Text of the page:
2014-05-19 12:25:55 -0600 asked a question segmentation fault extracting contour element in replacement statement

Hi I get a segmentation fault when I extract an element from a contour in a replace statement but not in cout.

The first line prints fine, but there is a segmentation fault with the second line.

std::cout << "inContour y: " << inContour[0].y << '\n';

Yold = inContour[0].y;

At the point in the above code, I have isolated the largest contour and sorted it by the y terms. All appears OK with the sorted contour.

Yold has been declared with int Yold;

and inContour has been declared as vector<point> inContour; several lines above this. Moving the declaration of Yold to this line did not help.

Point is supposed default as a 2 parameter integer. Specifically declaring it as Point2i did not help.

Any suggestions?

2014-04-29 16:29:16 -0600 asked a question I can replace pixels in CV_32S but not CV_16U or CV_8U

I have been having some problem with Mat based images not looking like I believe they should in CV_16U and CV_8U. I have found that CV_32S works OK, but I have no reason to transmit such a large image. In fact, one of the images could be a boolean but there seems to be no boolean format for Mat images. Also, I'm bandwidth limited. Four 157 x 105 Mat have to be transmitted over USB2.

The images in the other two integer formats do not have the same numbers I get using cout nor are continuous blocks continuous but rather striped with 1 to 3 spaces of 0. The index also is continuous in the printout.

More bazaar, if I output the image cell immediately after the replacement statement, I get the right number and no spaces.

rowSilh[spotCol] = 255; cout << "Col = " << spotCol<< endl; cout << "Silh = " << rowSilh[spotCol]<< endl;

The two couts have the right numbers but.

The display does not match and the file from cv::FileStorage silh("imgsilh.ext", cv::FileStorage::WRITE); silh << "imgSilh"<< imgSilh; silh.release();

However, the display and the file match.

If I process in 32S then convert to 16U or 8U as needed. Everything works OK. It appears the issue is to the method of writing to pixels.

For what it's worth, I'm on Ubuntu 14.04 and OpenCV 2.48.

I suspect a bug, but, if so, there should be someone else out there using the format.

2014-04-29 15:18:24 -0600 received badge  Self-Learner (source)
2014-04-29 13:51:36 -0600 answered a question Same algorithm gives different results in OpenCV vs Octave/Matlab

It appears an issue with 16U. I converted the Mat to 16S. It seems to work fine.

I don't have time to diagnose what the issue was. I was outputting unsigned numbers less than 16bits. I had changed the rescale to 64 and then 32 and still had 65535 in the output even though the largest number I found in printing the values was around 41000. The middle of the row, where a couple of the 65535 occurred, should have been no more than 20000 with the 128 multiplier.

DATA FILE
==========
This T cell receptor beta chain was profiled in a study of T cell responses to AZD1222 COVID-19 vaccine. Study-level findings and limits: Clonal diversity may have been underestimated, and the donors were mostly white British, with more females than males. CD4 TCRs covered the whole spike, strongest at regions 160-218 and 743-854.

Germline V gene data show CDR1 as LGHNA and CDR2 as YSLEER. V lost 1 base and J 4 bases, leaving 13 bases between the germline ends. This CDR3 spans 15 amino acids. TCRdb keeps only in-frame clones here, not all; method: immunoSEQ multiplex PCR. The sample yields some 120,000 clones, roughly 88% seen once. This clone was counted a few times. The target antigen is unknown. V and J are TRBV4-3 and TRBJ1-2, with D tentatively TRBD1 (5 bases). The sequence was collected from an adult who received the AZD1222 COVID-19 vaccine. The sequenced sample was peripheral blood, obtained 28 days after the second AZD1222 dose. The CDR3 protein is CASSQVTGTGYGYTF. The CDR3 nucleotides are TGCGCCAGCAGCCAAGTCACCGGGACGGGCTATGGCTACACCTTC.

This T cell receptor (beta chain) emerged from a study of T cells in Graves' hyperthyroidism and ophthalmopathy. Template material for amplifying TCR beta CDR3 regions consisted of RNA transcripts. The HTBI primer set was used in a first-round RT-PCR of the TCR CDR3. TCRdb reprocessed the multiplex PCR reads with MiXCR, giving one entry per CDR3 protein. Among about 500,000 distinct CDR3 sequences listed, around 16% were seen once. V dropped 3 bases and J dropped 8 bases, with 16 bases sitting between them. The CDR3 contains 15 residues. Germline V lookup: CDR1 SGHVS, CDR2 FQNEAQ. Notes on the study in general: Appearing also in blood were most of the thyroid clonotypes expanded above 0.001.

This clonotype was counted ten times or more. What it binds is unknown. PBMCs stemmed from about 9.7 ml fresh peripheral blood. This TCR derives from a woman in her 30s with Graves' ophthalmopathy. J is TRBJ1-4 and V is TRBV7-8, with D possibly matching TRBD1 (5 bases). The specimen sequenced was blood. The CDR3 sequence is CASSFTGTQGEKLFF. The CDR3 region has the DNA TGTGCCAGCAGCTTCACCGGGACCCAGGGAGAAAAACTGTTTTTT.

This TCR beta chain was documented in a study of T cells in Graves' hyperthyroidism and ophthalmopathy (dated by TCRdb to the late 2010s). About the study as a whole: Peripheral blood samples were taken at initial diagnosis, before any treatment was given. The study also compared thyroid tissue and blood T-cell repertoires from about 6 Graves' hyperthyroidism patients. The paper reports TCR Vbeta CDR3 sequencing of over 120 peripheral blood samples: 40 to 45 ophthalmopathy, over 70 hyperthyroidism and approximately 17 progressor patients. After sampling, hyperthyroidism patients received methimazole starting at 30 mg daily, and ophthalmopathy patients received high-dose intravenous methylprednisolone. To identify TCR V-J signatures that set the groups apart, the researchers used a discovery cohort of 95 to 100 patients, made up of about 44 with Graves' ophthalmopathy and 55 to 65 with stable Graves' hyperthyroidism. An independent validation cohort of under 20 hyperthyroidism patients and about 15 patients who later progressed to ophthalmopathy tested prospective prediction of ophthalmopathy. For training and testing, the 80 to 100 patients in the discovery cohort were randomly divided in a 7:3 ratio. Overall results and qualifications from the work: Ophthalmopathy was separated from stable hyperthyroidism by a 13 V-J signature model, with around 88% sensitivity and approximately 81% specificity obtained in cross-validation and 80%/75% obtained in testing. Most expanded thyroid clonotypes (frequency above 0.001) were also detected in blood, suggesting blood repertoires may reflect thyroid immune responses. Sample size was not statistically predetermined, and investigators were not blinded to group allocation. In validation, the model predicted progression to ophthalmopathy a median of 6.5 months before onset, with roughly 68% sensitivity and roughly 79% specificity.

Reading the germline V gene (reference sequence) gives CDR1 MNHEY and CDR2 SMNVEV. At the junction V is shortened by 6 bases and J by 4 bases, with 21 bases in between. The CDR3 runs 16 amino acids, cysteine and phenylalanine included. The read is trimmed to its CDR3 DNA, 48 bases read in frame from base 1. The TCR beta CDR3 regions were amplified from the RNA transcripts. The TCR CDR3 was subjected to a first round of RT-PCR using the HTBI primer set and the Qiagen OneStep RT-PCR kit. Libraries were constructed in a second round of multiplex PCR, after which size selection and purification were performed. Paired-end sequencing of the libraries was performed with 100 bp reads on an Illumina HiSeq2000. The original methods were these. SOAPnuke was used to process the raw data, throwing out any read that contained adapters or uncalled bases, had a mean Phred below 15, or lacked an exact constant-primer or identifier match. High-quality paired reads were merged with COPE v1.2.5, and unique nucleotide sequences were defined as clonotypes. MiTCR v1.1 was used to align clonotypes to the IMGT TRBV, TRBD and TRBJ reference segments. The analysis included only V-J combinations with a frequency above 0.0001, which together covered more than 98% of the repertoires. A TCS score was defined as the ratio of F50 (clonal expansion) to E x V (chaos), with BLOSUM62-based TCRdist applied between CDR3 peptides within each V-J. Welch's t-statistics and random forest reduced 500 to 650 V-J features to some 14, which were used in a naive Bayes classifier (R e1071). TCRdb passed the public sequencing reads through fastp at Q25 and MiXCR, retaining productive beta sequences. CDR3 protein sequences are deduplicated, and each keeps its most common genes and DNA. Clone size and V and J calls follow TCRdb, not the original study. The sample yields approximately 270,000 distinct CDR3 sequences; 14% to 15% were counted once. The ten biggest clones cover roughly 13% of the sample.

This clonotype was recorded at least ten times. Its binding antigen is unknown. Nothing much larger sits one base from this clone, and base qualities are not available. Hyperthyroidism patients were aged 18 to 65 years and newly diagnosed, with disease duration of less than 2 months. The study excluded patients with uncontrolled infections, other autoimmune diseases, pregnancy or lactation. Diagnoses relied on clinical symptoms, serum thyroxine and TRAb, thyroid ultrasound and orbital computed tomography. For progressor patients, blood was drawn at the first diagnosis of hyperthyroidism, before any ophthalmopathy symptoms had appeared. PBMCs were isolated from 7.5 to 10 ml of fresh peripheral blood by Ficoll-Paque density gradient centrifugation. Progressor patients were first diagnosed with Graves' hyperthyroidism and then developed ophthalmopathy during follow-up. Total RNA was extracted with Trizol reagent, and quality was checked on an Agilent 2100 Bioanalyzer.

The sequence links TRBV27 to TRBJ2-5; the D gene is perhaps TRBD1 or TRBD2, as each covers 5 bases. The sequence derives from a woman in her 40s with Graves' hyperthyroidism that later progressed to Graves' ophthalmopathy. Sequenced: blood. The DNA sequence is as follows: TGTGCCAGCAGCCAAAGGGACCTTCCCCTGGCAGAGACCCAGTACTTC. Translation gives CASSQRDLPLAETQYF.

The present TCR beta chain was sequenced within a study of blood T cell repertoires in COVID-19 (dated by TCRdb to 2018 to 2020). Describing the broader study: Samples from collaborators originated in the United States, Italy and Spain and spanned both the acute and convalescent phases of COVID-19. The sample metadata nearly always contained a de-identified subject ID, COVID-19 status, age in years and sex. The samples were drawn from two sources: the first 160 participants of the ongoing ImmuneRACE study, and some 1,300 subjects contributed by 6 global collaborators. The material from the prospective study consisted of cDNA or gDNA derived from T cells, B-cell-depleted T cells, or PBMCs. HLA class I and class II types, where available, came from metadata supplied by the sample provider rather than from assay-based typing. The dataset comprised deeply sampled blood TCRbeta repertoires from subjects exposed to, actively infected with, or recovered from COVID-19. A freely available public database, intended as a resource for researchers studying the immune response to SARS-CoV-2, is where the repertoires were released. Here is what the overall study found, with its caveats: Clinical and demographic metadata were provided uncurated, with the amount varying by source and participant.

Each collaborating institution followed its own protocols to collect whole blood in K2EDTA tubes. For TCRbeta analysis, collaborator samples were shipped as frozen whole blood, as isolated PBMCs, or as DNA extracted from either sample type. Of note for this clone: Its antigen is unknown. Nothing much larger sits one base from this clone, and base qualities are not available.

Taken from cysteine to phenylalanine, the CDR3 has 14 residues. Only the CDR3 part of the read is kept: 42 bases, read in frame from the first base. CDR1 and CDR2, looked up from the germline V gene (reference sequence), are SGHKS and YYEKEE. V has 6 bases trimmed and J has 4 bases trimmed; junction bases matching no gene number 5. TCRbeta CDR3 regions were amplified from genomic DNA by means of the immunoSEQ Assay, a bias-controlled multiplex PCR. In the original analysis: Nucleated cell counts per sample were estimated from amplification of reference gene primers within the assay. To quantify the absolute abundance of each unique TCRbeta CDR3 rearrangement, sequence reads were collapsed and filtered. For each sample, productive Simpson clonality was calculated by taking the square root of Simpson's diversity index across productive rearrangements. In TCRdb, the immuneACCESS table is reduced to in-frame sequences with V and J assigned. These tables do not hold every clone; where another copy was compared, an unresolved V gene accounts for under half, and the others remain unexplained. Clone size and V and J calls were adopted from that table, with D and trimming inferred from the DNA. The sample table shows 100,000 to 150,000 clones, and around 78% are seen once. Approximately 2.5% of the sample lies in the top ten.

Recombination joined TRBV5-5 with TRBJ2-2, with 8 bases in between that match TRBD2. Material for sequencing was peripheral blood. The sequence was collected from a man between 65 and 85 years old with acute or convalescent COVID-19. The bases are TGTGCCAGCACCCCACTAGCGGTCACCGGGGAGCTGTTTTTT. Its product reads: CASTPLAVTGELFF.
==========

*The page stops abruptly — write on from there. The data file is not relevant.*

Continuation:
I should probably report a bug report, but I still don't know if it was something I was doing.


2014-04-29 09:34:05 -0600 edited question Same algorithm gives different results in OpenCV vs Octave/Matlab

Hi I run an algorithm that extracts points of light from an image. In Octave (an Open Source Matlab), I extract 7557 points and get an image that is about what I expect. In OpenCV, using line for line the same code in the executable, OpenCV gives 3196 and the image looks more like noise.

The only difference is the access of the pixels. In Octave, I use pix4=imgNIR(newRow, newCol). In OpenCV, I have tried pix4 =<uchar>(newRow,newCol) and the equivalent extracting the row using rowNIR = imgNIR.ptr<uint>(newRow) and pix4 = (int)rowNIR(newCol).

As I need negative numbers in some intermediate results, I need 'int' or 'long' data type. (I've tried both.) In Octave, I use uint32.

I have been able to replicate the size issue in Octave to a degree. The 7557 becomes something around 4000.

I have tried imaging at various points with additional Mat files. The one place I need to, I get a segment fault. It appears that there are little or no exception handlers. I inadvertently tried to address outside of the rows. Rather than some kind of index size error, I get a segment fault. I've found a few other causes of segment faults, but they don't apply here.

In Octave, the resulting image is now continuous except where I either have a phase error in the dot position or the spots are too dark. In OpenCV, there are vertical bands every other column. The output image is supposed to be a ramp that contains the subpixel position information. If I were using floating point, it would be the column of the spot centroid plus a decimal. I convert it to integer by premultipying by a constant. I'm using 128, but anything greater than 16 would do. The result in Octave is a continuous ramp. In OpenCV, the values jump up and down across the image in no particular pattern.

I've used cout to print the row, col, and value int the row. Those results look OK. My best guess is that it has something to do with the replacement statement:

rowSpot[spotCol] =(unsigned long)testVar;

I'm using the pointer read writes. I'm getting similar results using .at:<long>(spotRow, spotCol)= testVar;

Although, with the latter, there seems to be two missing pixels in the banding rather than one with the pointer method.

Any suggestions or debug hints will be appreciated. Thanks Ralph